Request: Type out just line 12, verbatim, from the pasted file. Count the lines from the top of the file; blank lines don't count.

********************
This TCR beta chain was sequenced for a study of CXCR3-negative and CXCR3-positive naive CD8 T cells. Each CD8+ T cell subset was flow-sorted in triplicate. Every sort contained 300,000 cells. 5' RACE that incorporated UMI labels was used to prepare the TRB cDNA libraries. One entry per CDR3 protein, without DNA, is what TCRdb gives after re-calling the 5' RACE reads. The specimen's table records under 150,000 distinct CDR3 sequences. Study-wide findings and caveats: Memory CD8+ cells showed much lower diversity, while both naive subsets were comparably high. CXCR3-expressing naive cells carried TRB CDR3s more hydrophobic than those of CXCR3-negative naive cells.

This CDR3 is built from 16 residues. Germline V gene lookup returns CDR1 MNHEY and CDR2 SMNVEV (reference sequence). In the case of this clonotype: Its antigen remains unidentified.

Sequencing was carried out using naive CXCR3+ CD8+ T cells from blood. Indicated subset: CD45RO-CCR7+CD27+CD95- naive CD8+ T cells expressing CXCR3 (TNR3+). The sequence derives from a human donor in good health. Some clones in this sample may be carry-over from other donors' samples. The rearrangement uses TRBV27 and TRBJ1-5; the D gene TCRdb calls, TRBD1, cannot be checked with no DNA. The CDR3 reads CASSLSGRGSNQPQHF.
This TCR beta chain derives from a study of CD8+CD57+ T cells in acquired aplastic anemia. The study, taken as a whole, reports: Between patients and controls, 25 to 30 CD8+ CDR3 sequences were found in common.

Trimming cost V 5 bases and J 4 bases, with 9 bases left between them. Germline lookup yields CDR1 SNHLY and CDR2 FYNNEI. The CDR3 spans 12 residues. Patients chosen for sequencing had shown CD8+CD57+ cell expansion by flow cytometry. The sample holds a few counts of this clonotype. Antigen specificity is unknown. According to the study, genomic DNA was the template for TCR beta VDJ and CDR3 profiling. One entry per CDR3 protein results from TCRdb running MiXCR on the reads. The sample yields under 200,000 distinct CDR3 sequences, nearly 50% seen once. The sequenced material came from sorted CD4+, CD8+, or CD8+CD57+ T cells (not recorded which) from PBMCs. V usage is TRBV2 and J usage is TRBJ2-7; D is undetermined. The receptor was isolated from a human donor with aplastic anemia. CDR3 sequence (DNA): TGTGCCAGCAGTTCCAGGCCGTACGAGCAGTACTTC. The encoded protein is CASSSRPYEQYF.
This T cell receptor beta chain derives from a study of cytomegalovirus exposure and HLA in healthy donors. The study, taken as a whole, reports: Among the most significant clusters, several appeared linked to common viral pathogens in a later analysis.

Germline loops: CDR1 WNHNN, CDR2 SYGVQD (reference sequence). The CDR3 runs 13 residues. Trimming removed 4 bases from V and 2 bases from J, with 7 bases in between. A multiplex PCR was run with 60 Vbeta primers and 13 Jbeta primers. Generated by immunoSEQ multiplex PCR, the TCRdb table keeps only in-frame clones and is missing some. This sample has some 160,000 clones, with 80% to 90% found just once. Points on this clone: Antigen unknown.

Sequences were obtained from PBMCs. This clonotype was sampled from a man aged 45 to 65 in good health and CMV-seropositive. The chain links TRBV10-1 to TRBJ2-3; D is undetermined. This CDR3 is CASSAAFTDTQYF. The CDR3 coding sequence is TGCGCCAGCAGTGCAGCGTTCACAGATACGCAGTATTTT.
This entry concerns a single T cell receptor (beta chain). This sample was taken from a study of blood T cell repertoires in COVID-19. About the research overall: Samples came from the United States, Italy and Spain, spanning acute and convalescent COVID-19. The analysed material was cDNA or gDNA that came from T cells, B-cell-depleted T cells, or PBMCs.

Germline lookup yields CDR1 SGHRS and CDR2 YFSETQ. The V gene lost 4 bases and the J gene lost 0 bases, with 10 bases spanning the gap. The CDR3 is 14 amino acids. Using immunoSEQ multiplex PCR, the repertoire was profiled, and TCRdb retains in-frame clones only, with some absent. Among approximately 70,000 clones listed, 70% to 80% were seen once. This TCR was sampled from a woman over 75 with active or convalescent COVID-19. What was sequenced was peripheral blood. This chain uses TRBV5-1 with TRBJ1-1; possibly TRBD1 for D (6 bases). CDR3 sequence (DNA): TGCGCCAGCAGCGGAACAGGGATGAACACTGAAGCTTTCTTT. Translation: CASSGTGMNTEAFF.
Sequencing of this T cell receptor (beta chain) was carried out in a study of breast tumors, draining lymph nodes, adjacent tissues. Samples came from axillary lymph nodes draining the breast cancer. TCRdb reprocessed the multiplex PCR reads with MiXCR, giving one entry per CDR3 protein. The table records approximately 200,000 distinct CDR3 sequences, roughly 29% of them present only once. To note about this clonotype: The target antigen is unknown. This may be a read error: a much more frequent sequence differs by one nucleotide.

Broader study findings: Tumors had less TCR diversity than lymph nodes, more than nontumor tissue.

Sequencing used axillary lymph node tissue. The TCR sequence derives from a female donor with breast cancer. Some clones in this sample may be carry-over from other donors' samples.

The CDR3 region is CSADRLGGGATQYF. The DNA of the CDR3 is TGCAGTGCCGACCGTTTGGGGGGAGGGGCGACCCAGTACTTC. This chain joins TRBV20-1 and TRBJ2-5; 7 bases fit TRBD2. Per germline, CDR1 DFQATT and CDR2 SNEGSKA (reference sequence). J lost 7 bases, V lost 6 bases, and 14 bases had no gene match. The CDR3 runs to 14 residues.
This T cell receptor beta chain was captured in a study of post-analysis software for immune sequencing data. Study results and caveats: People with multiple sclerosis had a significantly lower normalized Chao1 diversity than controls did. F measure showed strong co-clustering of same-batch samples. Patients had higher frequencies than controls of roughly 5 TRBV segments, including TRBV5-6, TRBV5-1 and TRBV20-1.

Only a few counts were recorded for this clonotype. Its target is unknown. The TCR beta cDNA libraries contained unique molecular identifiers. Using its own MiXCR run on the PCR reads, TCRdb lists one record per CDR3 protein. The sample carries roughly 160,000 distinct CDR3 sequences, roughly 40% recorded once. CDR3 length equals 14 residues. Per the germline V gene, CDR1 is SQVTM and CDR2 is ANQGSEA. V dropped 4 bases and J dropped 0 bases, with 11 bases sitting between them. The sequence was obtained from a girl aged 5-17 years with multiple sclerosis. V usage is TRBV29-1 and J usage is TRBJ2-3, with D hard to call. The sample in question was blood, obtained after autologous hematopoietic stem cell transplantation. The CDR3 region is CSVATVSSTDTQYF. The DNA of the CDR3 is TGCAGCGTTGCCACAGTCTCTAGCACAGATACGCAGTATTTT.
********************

Broader study findings: Tumors had less TCR diversity than lymph nodes, more than nontumor tissue.